Identification of DEGs after weight loss
After standardizing gene sets (Fig. 1), 1011 DEGs (|logFC|> 1, p < 0.05) were screened out from GSE103766, GSE35411, GSE112307, GSE43471, and GSE35710 based on the above method. The results included 513 downregulated and 498 upregulated genes, as shown in the volcano plot (Fig. 2 and Supplementary Table S1). The abscissa in the volcano plot is log2 (fold change) value, and the ordinate is log10 (p-value).
PPI network analysis and identification of hub genes
As shown in Supplementary Fig. S1, the PPI network of DEGs, based on the Search Tool for the Retrieval of Interacting Genes (STRING) database, includes 584 nodes and 1417 edges. Using the MCODE plugin in Cytoscape software, the most significant modules (score = 6.667) were recognized from the PPI network as comprising 27 hub genes, including ACP5, CETP, COL1A1, COL1A2, CSF1, DNMT3B, EED, HIST1H2AI, HIST1H2BB, HIST1H2BD, HIST1H4B, HIST1H4H, HIST2H3C, HP, LCN2, LIPC, LPA, MMP2, MMP7, MMP9, MSR1, MUC1, PLA2G7, SPP1, THBS1, THBS2, and VLDLR (Table 1 and Fig. 3).
GO enrichment analysis of hub genes
An enrichment analysis bubble chart was drawn under GO level 2 classifications using Omicshare tools (Fig. 4 and Supplementary Table S2). As shown in the figure, hub genes were significantly enriched in regulating plasma lipoprotein particle levels, lipid transport, extracellular matrix (ECM) organization, response to reactive oxygen species, and the oxygen-containing compound for biological process (BP). The hub genes were significantly enriched for cell composition (CC) in lipoprotein particles, extracellular regions, ECM, extracellular exosomes, and secretory granules. For molecular function (MF), the hub genes were significantly elevated in lipoprotein particle binding, glycosaminoglycan binding, ECM structural constituents, and peptidase activity.
KEGG pathway enrichment analysis of hub genes
KEGG pathway enrichment analysis showed that the hub genes were primarily enriched in ECM–receptor interaction, cholesterol metabolism, PI3K-Akt, IL-17, and TNF signaling pathways, endocrine resistance, and leukocyte transendothelial migration (Fig. 5 and Supplementary Table S3).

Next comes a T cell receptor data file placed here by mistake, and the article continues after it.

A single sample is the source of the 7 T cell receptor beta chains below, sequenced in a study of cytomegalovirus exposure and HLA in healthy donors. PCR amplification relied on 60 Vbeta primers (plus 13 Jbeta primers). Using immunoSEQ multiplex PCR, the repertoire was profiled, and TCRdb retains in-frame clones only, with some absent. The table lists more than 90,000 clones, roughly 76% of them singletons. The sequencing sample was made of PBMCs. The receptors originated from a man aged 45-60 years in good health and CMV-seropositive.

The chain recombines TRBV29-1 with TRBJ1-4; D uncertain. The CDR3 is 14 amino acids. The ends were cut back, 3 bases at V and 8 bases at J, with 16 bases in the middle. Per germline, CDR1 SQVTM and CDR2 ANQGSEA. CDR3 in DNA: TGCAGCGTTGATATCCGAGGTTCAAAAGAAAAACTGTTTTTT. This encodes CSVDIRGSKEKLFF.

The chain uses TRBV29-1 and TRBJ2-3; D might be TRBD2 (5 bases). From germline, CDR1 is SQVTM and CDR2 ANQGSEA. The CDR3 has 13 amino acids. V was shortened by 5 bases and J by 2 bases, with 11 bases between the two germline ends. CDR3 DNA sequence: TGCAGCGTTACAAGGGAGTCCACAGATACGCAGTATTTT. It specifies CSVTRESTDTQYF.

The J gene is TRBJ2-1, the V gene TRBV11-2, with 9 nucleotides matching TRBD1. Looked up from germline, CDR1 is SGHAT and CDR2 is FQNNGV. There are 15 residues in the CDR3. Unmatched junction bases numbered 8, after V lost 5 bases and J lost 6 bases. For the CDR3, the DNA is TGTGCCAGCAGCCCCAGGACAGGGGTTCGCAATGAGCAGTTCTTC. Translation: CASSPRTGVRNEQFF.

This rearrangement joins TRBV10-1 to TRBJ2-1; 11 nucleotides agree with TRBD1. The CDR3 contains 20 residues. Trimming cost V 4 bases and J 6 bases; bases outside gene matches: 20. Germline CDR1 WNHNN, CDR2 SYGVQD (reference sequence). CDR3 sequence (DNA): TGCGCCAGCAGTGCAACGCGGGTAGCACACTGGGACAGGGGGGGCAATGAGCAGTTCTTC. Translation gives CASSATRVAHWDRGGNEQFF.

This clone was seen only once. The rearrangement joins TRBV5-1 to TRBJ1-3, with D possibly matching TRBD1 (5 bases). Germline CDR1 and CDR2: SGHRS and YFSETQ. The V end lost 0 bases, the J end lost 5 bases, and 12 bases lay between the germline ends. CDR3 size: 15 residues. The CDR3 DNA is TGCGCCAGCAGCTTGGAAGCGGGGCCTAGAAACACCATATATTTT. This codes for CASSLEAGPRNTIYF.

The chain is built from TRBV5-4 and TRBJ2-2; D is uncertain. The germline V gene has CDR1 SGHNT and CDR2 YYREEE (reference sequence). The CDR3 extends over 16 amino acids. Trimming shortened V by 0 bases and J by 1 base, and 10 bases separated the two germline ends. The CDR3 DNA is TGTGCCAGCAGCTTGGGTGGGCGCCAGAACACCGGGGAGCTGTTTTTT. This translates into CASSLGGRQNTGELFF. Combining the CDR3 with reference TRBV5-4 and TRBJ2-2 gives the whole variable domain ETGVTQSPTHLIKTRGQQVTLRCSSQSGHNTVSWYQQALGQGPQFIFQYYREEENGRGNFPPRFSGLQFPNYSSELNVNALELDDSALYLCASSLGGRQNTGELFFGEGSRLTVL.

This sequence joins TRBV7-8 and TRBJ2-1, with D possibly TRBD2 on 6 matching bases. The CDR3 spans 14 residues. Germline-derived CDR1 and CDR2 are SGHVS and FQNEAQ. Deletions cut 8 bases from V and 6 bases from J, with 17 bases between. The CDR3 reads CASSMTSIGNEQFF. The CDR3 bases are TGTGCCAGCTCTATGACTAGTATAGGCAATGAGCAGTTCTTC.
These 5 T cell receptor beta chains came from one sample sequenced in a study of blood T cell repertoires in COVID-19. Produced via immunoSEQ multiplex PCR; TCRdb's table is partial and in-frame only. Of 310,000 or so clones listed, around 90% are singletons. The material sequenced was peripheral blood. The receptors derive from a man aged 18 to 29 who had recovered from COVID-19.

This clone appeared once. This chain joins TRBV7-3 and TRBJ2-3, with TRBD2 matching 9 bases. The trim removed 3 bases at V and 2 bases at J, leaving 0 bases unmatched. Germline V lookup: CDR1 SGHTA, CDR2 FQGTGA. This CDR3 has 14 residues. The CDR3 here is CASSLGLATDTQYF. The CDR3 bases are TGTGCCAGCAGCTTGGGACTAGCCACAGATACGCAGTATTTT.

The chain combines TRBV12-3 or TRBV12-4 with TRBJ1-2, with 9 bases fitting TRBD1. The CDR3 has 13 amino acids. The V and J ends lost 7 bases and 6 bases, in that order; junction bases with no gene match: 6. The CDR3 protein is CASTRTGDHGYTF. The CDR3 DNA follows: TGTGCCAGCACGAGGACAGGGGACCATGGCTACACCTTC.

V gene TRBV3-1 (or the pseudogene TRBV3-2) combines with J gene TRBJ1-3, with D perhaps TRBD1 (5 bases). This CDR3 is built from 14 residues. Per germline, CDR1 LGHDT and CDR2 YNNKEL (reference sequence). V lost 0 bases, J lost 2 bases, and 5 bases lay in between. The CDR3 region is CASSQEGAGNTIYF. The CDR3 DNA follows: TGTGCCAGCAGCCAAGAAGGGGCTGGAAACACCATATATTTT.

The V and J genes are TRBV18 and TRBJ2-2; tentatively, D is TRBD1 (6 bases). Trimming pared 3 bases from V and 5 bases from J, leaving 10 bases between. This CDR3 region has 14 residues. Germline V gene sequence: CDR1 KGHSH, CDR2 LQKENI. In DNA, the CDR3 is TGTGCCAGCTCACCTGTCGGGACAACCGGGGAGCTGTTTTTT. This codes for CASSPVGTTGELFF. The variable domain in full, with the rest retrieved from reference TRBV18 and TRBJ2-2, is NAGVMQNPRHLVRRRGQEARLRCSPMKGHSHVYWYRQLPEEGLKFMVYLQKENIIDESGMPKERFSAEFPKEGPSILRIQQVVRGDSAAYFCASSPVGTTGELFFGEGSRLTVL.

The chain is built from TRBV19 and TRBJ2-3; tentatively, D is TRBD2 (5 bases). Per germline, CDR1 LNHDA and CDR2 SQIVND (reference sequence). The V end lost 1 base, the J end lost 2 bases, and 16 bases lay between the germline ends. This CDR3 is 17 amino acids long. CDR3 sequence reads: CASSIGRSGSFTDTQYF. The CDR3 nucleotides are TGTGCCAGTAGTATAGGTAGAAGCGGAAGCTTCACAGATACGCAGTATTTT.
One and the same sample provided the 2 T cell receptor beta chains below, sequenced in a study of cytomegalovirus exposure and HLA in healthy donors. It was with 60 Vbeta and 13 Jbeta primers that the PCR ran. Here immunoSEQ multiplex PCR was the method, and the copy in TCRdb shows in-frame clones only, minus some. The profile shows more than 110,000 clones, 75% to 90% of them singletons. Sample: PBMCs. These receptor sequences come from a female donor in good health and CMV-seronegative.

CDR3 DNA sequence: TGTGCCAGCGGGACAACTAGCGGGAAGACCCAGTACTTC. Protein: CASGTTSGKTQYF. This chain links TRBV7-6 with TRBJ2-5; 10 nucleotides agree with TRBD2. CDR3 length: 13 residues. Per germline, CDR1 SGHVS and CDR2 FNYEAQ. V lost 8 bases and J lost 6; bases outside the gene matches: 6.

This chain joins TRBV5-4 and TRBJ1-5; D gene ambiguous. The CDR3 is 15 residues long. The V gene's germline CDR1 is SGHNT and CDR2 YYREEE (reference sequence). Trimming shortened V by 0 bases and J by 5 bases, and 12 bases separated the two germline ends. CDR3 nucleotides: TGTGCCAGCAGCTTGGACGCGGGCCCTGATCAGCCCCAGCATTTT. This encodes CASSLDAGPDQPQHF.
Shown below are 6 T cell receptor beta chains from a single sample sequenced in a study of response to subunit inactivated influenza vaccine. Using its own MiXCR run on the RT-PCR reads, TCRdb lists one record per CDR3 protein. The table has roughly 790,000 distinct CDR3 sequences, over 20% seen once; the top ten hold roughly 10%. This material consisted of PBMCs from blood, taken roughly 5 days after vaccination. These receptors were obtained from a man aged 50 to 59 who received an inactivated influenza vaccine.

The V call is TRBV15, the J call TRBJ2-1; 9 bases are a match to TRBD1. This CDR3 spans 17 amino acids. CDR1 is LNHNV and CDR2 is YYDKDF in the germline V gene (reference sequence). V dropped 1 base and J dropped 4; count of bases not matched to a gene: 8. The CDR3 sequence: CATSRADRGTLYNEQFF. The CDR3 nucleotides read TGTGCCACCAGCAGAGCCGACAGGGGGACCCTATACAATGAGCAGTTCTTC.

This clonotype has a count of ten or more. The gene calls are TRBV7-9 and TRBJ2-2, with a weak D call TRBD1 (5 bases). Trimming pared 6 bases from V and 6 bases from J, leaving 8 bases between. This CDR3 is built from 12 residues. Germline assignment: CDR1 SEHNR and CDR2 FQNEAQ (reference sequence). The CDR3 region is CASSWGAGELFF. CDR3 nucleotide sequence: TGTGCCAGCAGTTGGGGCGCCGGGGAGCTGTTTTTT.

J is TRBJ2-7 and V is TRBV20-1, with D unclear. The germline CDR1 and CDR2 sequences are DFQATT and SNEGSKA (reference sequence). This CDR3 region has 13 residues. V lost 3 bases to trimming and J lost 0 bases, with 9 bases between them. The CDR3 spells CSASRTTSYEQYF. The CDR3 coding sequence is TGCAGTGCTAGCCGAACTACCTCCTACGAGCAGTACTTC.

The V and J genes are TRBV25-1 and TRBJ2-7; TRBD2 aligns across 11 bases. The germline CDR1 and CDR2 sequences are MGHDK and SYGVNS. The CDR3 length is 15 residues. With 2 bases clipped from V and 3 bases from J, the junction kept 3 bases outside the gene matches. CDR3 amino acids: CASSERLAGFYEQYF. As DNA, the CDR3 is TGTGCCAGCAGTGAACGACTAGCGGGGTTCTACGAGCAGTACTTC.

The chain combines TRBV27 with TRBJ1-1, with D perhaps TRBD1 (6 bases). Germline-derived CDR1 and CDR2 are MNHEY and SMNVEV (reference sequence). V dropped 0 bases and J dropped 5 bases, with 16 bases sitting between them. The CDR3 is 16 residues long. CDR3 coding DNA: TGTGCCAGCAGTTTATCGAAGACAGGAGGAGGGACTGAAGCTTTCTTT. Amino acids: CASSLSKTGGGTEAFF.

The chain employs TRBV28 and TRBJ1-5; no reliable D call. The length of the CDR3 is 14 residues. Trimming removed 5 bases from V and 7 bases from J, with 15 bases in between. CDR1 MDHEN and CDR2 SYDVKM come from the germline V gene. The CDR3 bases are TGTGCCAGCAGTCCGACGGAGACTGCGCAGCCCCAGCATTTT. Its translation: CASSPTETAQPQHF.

Screening of active ingredients
We converted 27 gene names of the hub genes into protein names that could be recognized through the TCMSP database using the Universal Protein Resource (Uniprot). Moreover, the hub genes can be input in the required format to identify potential herbs with anti-obesity effects from the TCMSP database. After excluding the genes that were not present in the databases or those that had no related ingredients, nine were screened for further research, namely, COL1A1, MMP2, MMP9, SPP1, DNMT3B, MMP7, CETP, COL1A2, and MUC1. These genes corresponded to 16 ingredients [(-)-epigallocatechin-3-gallate (EGCG), arachidonic acid, arctiin, baicalein, beta-carotene, capillarisin, deoxypodophyllotoxin, ellagic acid, fisetin, irisolidone, luteolin, matrine, nobiletin, quercetin, rutaecarpine, tanshinone IIa] showing adequate OB and DL values (OB ≥ 30%, DL ≥ 0.18) (Supplementary Table S4).
Screening and annotation of key herbs
There were 254 herbs with active ingredients in the databases. The top 10 herbs were Aloe, Portulacae Herba, Mori Follum, Silybum Marianum, Phyllanthi Fructus, Pollen Typhae, Ginkgo Semen, Leonuri Herba, Eriobotryae Folium, and Litseae Fructus. These were associated with more DEGs (related genes = 6) and were, therefore, selected as crucial herbs in our study and annotated using Chinese pharmaceutical properties (CMPs), including characters, tastes, and meridian tropisms (Table 2).
Construction of ingredients-targets, herbs-ingredients-targets, and herbs-taste-meridian tropism networks
We screened the key ingredients in treating obesity using an Ingredients-Targets network containing 25 nodes and 27 edges (Fig. 6). The nine orange nodes represent the target genes and 16 green nodes represent the active ingredients. As most genes could be linked (degree = 4), quercetin and EGCG were considered the most critical components in the treatment of obesity.
As shown in Fig. 7a, the Herbs-Ingredients-Targets network containing 24 nodes and 43 edges was constructed to demonstrate the relationship between them: the 10 green nodes represent the key herbs and the six yellow nodes represent the active ingredients in them; the eight blue nodes depict the target genes. By analyzing the network, Phyllanthi Fructus and Portulacae Herba were associated with the most ingredients (degree = 4). Moreover, quercetin was the most frequent active ingredient (degree = 23) found in all herbs. Regarding gene targets, MMP2 was targeted by most ingredients (degree = 5) followed by MMP9 (degree = 4). Other genes were only acted upon by one component (degree = 1).
We also established the Herbs-Taste-Meridian tropism network containing 24 nodes and 40 edges to clarify the distribution of CMPs (Fig. 7b). Five yellow nodes represent tastes and eight purple nodes represent meridian tropisms. To indicate different characters, we presented 10 nodes of herbs having different greens (light green, medium green, and dark green). Regarding characters, cold-cool herbs like Mori Follum were the most frequent (nodes = 7), followed by herbs having calm (nodes = 2) and warm (nodes = 1) characters. In terms of taste, herbs were mostly bitter (edges = 6), followed by sweet (edges = 4), acid (edges = 2), symplectic (edges = 2), and astringent (edges = 2). Regarding meridian tropism, most herbs belonged to the liver meridian (edges = 6), followed by the stomach and lung (edges = 4), large intestine (edges = 2), bladder (edges = 2), kidney (edges = 2), pericardium (edges = 2), spleen (edges = 1), and gallbladder (edges = 1) meridians.